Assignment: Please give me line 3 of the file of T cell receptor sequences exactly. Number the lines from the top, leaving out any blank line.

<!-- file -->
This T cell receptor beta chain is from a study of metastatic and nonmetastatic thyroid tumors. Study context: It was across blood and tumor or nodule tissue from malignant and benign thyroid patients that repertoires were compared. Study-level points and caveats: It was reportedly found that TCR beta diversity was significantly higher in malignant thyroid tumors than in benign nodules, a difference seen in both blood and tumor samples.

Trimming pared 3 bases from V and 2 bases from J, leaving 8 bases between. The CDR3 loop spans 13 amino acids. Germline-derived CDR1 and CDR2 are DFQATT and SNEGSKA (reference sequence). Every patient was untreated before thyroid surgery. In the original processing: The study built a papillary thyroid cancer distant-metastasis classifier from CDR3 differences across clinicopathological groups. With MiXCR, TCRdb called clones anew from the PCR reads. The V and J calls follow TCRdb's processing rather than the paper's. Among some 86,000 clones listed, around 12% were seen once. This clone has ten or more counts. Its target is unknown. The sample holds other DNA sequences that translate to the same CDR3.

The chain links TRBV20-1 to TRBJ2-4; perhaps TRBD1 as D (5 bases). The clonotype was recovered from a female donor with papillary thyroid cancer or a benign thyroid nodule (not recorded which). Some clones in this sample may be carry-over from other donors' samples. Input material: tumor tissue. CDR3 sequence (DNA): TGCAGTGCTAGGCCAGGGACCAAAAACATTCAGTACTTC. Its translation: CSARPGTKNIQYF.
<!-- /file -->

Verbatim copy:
The chain links TRBV20-1 to TRBJ2-4; perhaps TRBD1 as D (5 bases). The clonotype was recovered from a female donor with papillary thyroid cancer or a benign thyroid nodule (not recorded which). Some clones in this sample may be carry-over from other donors' samples. Input material: tumor tissue. CDR3 sequence (DNA): TGCAGTGCTAGGCCAGGGACCAAAAACATTCAGTACTTC. Its translation: CSARPGTKNIQYF.